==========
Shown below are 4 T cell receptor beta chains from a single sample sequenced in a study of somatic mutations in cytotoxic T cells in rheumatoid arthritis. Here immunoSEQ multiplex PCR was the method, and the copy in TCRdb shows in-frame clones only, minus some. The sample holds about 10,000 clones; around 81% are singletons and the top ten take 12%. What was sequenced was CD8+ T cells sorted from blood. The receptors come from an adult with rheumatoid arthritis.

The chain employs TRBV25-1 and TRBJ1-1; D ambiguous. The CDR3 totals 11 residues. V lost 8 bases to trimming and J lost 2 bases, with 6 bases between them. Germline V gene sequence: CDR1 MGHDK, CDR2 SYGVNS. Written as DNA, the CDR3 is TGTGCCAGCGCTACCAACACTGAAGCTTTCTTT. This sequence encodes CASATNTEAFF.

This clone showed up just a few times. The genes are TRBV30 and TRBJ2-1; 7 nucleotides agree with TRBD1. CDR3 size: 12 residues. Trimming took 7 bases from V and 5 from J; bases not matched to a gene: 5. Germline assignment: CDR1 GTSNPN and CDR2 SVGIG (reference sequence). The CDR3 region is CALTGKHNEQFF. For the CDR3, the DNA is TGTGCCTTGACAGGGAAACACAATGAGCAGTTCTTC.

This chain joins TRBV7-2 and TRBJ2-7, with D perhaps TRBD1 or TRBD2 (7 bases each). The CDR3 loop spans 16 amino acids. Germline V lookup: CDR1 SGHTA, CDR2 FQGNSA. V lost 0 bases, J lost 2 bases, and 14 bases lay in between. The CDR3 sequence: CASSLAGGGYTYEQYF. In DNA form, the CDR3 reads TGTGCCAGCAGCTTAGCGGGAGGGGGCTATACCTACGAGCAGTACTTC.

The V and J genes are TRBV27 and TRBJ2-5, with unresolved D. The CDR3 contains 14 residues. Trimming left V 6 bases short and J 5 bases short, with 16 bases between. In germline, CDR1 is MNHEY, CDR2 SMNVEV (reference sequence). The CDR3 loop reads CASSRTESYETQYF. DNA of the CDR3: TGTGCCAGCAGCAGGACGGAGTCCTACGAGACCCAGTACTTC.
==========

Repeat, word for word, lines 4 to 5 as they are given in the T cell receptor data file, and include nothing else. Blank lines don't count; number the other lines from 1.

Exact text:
This chain joins TRBV7-2 and TRBJ2-7, with D perhaps TRBD1 or TRBD2 (7 bases each). The CDR3 loop spans 16 amino acids. Germline V lookup: CDR1 SGHTA, CDR2 FQGNSA. V lost 0 bases, J lost 2 bases, and 14 bases lay in between. The CDR3 sequence: CASSLAGGGYTYEQYF. In DNA form, the CDR3 reads TGTGCCAGCAGCTTAGCGGGAGGGGGCTATACCTACGAGCAGTACTTC.

The V and J genes are TRBV27 and TRBJ2-5, with unresolved D. The CDR3 contains 14 residues. Trimming left V 6 bases short and J 5 bases short, with 16 bases between. In germline, CDR1 is MNHEY, CDR2 SMNVEV (reference sequence). The CDR3 loop reads CASSRTESYETQYF. DNA of the CDR3: TGTGCCAGCAGCAGGACGGAGTCCTACGAGACCCAGTACTTC.